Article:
We welcome the announcement by the Vatican, at the direction of Pope Francis, that on March 2 it will open up its WWII archives to allow scholars to study what, if anything, Pope Pius XII did to save Jews from the Holocaust. For decades, the wartime head of the Catholic Church has been widely condemned in the Jewish community for not speaking out publicly against the Nazi genocidal war against the Jews and doing precious little else to address the plight of the Jews.

The Vatican has long maintained that Pope Pius XII did much under the radar, including seeing to it that many Jews were hidden in monasteries and convents. However, the Vatican’s refusal to allow access to its internal records led many to believe that they contained damning information and certainly nothing exculpatory. This was especially so since the wartime archives on Pius XII were known to contain millions of pages of documents.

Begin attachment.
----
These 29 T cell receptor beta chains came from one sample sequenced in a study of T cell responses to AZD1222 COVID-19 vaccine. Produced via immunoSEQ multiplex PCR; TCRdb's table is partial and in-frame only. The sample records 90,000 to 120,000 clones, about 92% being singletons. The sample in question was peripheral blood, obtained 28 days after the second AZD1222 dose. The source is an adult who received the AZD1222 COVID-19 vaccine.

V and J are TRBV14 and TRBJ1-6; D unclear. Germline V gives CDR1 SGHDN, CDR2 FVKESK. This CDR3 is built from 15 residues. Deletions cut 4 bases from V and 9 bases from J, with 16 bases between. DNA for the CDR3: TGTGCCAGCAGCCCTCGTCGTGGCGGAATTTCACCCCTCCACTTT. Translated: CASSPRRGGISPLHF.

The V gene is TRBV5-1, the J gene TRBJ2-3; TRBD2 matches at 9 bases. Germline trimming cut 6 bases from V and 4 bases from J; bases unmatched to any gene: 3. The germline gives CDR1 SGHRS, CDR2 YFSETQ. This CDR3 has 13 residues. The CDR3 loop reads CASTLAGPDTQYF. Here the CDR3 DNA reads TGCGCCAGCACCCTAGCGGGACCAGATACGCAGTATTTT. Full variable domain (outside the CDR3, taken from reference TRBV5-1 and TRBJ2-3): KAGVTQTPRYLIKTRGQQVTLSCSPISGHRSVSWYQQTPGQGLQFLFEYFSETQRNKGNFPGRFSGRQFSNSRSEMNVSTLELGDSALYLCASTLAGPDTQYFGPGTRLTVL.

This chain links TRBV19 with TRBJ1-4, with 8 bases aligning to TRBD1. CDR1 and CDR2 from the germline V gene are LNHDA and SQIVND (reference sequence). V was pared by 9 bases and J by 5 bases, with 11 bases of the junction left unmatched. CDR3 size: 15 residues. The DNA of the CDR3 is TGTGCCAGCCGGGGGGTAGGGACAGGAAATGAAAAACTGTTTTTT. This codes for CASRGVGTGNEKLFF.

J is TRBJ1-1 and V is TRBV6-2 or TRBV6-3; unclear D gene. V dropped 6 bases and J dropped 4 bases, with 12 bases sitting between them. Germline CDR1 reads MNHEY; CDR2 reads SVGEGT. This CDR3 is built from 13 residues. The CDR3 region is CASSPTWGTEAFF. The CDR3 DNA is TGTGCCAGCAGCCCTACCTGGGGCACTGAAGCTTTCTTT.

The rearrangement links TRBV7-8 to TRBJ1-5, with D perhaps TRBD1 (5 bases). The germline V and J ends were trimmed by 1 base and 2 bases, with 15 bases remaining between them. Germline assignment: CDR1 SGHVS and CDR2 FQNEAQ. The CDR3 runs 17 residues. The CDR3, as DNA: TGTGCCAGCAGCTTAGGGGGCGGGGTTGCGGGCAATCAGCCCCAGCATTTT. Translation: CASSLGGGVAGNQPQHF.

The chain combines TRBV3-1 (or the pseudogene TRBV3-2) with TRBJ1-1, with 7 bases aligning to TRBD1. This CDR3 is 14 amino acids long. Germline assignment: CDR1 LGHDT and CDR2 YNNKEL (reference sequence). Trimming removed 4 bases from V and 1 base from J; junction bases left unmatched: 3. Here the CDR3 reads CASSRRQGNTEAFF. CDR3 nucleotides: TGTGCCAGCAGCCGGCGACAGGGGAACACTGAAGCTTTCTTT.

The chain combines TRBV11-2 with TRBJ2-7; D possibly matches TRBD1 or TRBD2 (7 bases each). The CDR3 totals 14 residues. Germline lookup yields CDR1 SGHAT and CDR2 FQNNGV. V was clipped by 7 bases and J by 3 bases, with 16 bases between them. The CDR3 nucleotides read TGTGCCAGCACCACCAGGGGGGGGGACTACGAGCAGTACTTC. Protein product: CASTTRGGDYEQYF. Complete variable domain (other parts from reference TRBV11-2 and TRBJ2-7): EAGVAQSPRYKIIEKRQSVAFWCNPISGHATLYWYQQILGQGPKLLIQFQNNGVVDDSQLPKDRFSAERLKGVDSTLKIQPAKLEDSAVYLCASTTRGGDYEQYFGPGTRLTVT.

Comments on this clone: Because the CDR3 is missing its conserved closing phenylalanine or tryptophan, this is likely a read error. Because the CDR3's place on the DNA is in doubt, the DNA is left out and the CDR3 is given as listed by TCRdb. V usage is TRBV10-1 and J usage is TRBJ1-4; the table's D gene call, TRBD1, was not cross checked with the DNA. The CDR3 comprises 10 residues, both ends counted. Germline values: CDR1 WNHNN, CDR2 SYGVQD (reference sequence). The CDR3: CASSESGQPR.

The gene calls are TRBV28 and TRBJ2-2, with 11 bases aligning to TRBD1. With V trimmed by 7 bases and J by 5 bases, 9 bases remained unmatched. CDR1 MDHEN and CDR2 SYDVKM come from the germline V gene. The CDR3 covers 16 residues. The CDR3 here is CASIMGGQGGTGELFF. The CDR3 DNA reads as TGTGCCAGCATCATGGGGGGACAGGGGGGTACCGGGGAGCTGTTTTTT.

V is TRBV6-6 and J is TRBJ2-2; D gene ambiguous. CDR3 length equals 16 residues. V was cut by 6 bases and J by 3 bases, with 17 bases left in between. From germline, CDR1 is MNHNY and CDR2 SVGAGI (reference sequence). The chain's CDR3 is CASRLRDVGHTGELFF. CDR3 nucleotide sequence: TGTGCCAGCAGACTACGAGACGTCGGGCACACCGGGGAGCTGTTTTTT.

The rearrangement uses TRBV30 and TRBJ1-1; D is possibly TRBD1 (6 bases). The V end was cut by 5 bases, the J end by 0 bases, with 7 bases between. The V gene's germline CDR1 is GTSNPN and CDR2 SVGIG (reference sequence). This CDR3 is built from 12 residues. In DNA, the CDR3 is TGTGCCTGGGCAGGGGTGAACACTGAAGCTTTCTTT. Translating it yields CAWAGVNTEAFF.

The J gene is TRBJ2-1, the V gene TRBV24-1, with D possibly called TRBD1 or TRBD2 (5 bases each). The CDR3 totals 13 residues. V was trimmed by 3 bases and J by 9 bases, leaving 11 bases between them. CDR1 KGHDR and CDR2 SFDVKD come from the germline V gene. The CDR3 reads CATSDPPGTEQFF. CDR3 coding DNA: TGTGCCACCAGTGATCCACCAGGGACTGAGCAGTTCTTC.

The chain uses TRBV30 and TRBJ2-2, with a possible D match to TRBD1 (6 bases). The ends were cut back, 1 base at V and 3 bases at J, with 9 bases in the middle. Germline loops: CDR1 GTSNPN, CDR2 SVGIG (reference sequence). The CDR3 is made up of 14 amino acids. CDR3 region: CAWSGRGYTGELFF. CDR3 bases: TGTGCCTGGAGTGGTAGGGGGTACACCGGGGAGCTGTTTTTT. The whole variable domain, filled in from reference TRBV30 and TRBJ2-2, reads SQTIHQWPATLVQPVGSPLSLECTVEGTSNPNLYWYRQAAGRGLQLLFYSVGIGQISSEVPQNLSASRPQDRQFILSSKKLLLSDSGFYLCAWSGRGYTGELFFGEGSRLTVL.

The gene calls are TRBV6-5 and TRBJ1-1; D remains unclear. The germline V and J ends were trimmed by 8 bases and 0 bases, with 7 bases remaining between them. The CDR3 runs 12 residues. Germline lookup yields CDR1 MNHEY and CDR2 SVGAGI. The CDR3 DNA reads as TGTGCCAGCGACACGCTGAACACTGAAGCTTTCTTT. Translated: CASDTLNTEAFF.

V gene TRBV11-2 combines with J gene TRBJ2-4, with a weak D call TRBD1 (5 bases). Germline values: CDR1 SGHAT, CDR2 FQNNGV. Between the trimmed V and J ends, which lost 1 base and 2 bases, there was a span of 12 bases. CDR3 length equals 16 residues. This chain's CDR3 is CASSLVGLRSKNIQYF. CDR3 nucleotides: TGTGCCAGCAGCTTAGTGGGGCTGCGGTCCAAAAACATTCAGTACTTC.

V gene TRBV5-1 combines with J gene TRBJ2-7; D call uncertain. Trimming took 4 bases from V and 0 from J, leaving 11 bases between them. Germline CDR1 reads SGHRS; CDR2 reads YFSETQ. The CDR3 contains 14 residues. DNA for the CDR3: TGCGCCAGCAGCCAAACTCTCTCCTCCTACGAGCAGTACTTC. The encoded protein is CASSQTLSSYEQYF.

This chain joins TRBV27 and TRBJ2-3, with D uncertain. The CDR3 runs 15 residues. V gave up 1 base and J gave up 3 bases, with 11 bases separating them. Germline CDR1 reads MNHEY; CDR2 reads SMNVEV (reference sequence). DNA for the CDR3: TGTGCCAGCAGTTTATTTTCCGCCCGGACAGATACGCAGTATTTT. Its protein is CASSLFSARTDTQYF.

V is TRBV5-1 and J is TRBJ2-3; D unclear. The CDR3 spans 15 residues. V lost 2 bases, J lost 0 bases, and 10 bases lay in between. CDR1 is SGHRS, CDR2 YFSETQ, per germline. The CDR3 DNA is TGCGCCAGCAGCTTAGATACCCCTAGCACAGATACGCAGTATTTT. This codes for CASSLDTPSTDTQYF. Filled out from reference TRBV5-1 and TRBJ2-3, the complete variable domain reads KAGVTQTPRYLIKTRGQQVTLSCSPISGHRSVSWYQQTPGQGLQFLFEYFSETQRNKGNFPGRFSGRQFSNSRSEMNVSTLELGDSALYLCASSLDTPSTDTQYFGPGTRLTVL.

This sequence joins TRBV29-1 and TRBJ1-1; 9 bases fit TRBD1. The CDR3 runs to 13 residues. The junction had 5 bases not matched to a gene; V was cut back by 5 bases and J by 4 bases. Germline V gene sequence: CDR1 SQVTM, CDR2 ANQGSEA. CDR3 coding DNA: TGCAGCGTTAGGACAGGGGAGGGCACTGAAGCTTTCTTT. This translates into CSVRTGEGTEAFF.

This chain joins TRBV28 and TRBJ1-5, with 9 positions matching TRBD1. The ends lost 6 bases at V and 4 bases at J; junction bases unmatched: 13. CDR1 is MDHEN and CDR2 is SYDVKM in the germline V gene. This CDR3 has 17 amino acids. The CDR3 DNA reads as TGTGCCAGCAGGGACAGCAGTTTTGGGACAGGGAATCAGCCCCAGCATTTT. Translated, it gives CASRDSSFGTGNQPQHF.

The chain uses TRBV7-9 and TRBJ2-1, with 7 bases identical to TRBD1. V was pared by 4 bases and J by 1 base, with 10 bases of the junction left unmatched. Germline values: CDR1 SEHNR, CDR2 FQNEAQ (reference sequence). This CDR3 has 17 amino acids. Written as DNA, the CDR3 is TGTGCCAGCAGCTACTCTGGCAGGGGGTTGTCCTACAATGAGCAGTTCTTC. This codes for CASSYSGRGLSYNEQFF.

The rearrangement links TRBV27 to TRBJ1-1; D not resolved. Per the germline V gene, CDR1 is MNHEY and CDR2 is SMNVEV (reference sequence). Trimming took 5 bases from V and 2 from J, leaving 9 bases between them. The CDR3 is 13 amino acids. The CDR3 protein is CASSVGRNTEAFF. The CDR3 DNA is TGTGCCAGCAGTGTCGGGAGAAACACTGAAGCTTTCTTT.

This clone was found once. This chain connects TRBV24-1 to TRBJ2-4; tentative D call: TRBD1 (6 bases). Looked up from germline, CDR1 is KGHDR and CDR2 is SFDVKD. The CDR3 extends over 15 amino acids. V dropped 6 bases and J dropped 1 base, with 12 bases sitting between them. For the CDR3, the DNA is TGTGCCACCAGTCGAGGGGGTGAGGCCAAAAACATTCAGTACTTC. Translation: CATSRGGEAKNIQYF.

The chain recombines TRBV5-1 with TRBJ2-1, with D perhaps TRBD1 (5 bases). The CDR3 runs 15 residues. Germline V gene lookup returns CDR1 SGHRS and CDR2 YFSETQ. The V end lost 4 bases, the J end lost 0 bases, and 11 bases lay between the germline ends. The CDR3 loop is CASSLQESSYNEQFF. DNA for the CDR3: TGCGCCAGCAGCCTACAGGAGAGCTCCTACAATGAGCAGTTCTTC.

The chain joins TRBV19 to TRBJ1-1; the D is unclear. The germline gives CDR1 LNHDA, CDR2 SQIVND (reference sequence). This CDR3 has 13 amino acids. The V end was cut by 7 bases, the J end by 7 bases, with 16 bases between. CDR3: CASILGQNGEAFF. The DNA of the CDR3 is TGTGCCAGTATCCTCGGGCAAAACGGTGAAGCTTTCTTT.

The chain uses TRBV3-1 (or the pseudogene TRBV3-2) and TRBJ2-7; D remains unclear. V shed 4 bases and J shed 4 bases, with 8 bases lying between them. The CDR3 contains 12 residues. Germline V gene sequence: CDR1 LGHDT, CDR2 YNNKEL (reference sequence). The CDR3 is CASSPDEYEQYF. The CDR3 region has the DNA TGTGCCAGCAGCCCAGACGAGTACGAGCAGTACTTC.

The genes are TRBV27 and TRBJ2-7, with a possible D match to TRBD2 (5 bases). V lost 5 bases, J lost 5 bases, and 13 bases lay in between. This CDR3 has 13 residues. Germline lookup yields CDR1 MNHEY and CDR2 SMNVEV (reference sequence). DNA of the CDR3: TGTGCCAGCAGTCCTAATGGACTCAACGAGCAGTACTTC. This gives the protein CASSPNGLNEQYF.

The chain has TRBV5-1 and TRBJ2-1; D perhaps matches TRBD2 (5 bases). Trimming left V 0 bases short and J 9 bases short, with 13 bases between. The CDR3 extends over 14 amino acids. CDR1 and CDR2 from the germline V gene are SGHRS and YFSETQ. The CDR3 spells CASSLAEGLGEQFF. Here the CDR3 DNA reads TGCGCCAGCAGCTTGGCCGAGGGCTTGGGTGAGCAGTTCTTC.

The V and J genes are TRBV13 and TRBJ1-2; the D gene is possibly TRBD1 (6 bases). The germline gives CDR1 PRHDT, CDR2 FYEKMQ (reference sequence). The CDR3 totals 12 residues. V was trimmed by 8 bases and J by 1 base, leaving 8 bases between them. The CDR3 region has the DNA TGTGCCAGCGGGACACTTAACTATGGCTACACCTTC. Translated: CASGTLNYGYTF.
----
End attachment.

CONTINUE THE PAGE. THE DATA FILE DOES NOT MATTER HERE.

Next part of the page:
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We must admit, however, to being more than a little intrigued by some comments from top Vatican officials. Father Norbert Hoffman, the senior Vatican official in charge of religious relations with Jews, told Reuters in an interview, “I don’t think you will find a smoking gun.”

And Bishop Sergio Pagano, prefect of the Vatican’s Apostolic Archives, said, “We will not pass judgment for now. We will leave that to scholars. The material is there. It is diversified. We will leave each person to draw their own conclusions but we have no fear. The good (that Pius did) was so great that it will dwarf the few shadows.”

It seems to us that we are being told to expect some significant negatives as well as positives. Indeed, historical records are usually bland accounts. But we should be watching for any defining entries. That is, was the leader of the Catholic world driven by a palpable commitment to save Jews? That should be relatively easy to determine.

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